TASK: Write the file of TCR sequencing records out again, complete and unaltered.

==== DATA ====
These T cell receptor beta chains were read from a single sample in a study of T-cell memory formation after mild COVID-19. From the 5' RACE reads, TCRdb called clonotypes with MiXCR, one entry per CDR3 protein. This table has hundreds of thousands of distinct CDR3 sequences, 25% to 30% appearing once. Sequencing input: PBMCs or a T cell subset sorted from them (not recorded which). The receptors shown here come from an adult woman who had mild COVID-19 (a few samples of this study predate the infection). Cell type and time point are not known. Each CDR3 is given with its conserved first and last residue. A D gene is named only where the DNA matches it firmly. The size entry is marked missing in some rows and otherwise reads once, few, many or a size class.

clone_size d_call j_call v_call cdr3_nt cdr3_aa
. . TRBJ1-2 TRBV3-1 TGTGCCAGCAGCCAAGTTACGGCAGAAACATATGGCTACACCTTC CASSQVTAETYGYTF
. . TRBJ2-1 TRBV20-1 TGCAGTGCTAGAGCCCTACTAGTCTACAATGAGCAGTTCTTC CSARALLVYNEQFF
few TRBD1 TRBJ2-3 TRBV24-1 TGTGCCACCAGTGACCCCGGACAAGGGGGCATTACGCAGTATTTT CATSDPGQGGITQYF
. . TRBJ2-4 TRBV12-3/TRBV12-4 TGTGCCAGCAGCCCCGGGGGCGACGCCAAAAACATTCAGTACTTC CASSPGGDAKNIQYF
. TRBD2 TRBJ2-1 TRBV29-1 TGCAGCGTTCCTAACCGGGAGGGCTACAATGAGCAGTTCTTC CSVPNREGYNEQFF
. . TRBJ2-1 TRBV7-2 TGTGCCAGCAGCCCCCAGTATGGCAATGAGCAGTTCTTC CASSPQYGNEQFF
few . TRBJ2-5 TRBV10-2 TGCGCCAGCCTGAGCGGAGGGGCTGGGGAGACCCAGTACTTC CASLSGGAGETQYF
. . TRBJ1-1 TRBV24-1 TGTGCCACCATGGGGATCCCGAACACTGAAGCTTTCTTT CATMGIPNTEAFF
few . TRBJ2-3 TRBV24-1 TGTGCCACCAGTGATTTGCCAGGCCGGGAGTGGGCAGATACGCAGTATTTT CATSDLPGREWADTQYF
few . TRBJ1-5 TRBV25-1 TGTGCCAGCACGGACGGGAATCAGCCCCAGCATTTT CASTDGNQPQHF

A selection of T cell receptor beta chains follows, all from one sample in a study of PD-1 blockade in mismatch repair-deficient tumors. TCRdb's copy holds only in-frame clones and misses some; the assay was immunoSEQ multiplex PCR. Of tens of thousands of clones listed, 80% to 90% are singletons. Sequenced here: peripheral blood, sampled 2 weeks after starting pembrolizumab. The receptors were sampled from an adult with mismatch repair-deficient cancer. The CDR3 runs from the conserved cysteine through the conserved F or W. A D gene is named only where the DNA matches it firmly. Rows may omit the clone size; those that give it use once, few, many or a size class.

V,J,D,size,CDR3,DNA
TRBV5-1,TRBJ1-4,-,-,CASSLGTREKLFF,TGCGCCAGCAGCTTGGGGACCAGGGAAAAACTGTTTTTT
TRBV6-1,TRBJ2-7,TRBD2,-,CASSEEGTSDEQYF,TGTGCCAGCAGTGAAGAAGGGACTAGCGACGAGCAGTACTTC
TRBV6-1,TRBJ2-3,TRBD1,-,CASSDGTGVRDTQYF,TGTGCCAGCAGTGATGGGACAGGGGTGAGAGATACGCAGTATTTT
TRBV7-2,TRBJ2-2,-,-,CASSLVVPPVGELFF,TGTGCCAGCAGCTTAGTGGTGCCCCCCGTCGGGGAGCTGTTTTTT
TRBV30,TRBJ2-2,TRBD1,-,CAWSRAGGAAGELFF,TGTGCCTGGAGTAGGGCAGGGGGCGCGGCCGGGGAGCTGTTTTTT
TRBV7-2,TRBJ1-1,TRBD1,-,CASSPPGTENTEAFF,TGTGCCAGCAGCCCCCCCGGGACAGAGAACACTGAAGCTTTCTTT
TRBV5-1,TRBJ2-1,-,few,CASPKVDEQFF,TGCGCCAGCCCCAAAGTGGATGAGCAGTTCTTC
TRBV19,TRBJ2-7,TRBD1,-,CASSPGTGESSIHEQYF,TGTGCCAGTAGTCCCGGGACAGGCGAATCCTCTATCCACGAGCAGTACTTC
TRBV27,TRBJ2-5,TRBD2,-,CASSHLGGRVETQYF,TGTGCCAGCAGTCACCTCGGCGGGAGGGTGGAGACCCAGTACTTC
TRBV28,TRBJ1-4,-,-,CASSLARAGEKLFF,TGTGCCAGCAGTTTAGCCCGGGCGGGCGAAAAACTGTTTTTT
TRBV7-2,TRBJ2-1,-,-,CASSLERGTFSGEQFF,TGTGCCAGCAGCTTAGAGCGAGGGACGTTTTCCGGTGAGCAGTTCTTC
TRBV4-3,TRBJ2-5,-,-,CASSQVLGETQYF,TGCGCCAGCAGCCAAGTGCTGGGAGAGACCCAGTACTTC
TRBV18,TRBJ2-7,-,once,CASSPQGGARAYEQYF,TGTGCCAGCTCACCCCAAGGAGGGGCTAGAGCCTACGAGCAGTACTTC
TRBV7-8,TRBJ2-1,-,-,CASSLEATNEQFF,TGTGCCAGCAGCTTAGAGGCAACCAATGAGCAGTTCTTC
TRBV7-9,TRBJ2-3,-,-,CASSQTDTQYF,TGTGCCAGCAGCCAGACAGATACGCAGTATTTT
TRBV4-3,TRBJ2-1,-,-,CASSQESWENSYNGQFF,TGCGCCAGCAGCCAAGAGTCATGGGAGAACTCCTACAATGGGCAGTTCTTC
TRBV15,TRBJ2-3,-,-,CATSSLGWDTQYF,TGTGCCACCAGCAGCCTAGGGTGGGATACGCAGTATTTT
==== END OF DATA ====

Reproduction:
These T cell receptor beta chains were read from a single sample in a study of T-cell memory formation after mild COVID-19. From the 5' RACE reads, TCRdb called clonotypes with MiXCR, one entry per CDR3 protein. This table has hundreds of thousands of distinct CDR3 sequences, 25% to 30% appearing once. Sequencing input: PBMCs or a T cell subset sorted from them (not recorded which). The receptors shown here come from an adult woman who had mild COVID-19 (a few samples of this study predate the infection). Cell type and time point are not known. Each CDR3 is given with its conserved first and last residue. A D gene is named only where the DNA matches it firmly. The size entry is marked missing in some rows and otherwise reads once, few, many or a size class.

clone_size d_call j_call v_call cdr3_nt cdr3_aa
. . TRBJ1-2 TRBV3-1 TGTGCCAGCAGCCAAGTTACGGCAGAAACATATGGCTACACCTTC CASSQVTAETYGYTF
. . TRBJ2-1 TRBV20-1 TGCAGTGCTAGAGCCCTACTAGTCTACAATGAGCAGTTCTTC CSARALLVYNEQFF
few TRBD1 TRBJ2-3 TRBV24-1 TGTGCCACCAGTGACCCCGGACAAGGGGGCATTACGCAGTATTTT CATSDPGQGGITQYF
. . TRBJ2-4 TRBV12-3/TRBV12-4 TGTGCCAGCAGCCCCGGGGGCGACGCCAAAAACATTCAGTACTTC CASSPGGDAKNIQYF
. TRBD2 TRBJ2-1 TRBV29-1 TGCAGCGTTCCTAACCGGGAGGGCTACAATGAGCAGTTCTTC CSVPNREGYNEQFF
. . TRBJ2-1 TRBV7-2 TGTGCCAGCAGCCCCCAGTATGGCAATGAGCAGTTCTTC CASSPQYGNEQFF
few . TRBJ2-5 TRBV10-2 TGCGCCAGCCTGAGCGGAGGGGCTGGGGAGACCCAGTACTTC CASLSGGAGETQYF
. . TRBJ1-1 TRBV24-1 TGTGCCACCATGGGGATCCCGAACACTGAAGCTTTCTTT CATMGIPNTEAFF
few . TRBJ2-3 TRBV24-1 TGTGCCACCAGTGATTTGCCAGGCCGGGAGTGGGCAGATACGCAGTATTTT CATSDLPGREWADTQYF
few . TRBJ1-5 TRBV25-1 TGTGCCAGCACGGACGGGAATCAGCCCCAGCATTTT CASTDGNQPQHF

A selection of T cell receptor beta chains follows, all from one sample in a study of PD-1 blockade in mismatch repair-deficient tumors. TCRdb's copy holds only in-frame clones and misses some; the assay was immunoSEQ multiplex PCR. Of tens of thousands of clones listed, 80% to 90% are singletons. Sequenced here: peripheral blood, sampled 2 weeks after starting pembrolizumab. The receptors were sampled from an adult with mismatch repair-deficient cancer. The CDR3 runs from the conserved cysteine through the conserved F or W. A D gene is named only where the DNA matches it firmly. Rows may omit the clone size; those that give it use once, few, many or a size class.

V,J,D,size,CDR3,DNA
TRBV5-1,TRBJ1-4,-,-,CASSLGTREKLFF,TGCGCCAGCAGCTTGGGGACCAGGGAAAAACTGTTTTTT
TRBV6-1,TRBJ2-7,TRBD2,-,CASSEEGTSDEQYF,TGTGCCAGCAGTGAAGAAGGGACTAGCGACGAGCAGTACTTC
TRBV6-1,TRBJ2-3,TRBD1,-,CASSDGTGVRDTQYF,TGTGCCAGCAGTGATGGGACAGGGGTGAGAGATACGCAGTATTTT
TRBV7-2,TRBJ2-2,-,-,CASSLVVPPVGELFF,TGTGCCAGCAGCTTAGTGGTGCCCCCCGTCGGGGAGCTGTTTTTT
TRBV30,TRBJ2-2,TRBD1,-,CAWSRAGGAAGELFF,TGTGCCTGGAGTAGGGCAGGGGGCGCGGCCGGGGAGCTGTTTTTT
TRBV7-2,TRBJ1-1,TRBD1,-,CASSPPGTENTEAFF,TGTGCCAGCAGCCCCCCCGGGACAGAGAACACTGAAGCTTTCTTT
TRBV5-1,TRBJ2-1,-,few,CASPKVDEQFF,TGCGCCAGCCCCAAAGTGGATGAGCAGTTCTTC
TRBV19,TRBJ2-7,TRBD1,-,CASSPGTGESSIHEQYF,TGTGCCAGTAGTCCCGGGACAGGCGAATCCTCTATCCACGAGCAGTACTTC
TRBV27,TRBJ2-5,TRBD2,-,CASSHLGGRVETQYF,TGTGCCAGCAGTCACCTCGGCGGGAGGGTGGAGACCCAGTACTTC
TRBV28,TRBJ1-4,-,-,CASSLARAGEKLFF,TGTGCCAGCAGTTTAGCCCGGGCGGGCGAAAAACTGTTTTTT
TRBV7-2,TRBJ2-1,-,-,CASSLERGTFSGEQFF,TGTGCCAGCAGCTTAGAGCGAGGGACGTTTTCCGGTGAGCAGTTCTTC
TRBV4-3,TRBJ2-5,-,-,CASSQVLGETQYF,TGCGCCAGCAGCCAAGTGCTGGGAGAGACCCAGTACTTC
TRBV18,TRBJ2-7,-,once,CASSPQGGARAYEQYF,TGTGCCAGCTCACCCCAAGGAGGGGCTAGAGCCTACGAGCAGTACTTC
TRBV7-8,TRBJ2-1,-,-,CASSLEATNEQFF,TGTGCCAGCAGCTTAGAGGCAACCAATGAGCAGTTCTTC
TRBV7-9,TRBJ2-3,-,-,CASSQTDTQYF,TGTGCCAGCAGCCAGACAGATACGCAGTATTTT
TRBV4-3,TRBJ2-1,-,-,CASSQESWENSYNGQFF,TGCGCCAGCAGCCAAGAGTCATGGGAGAACTCCTACAATGGGCAGTTCTTC
TRBV15,TRBJ2-3,-,-,CATSSLGWDTQYF,TGTGCCACCAGCAGCCTAGGGTGGGATACGCAGTATTTT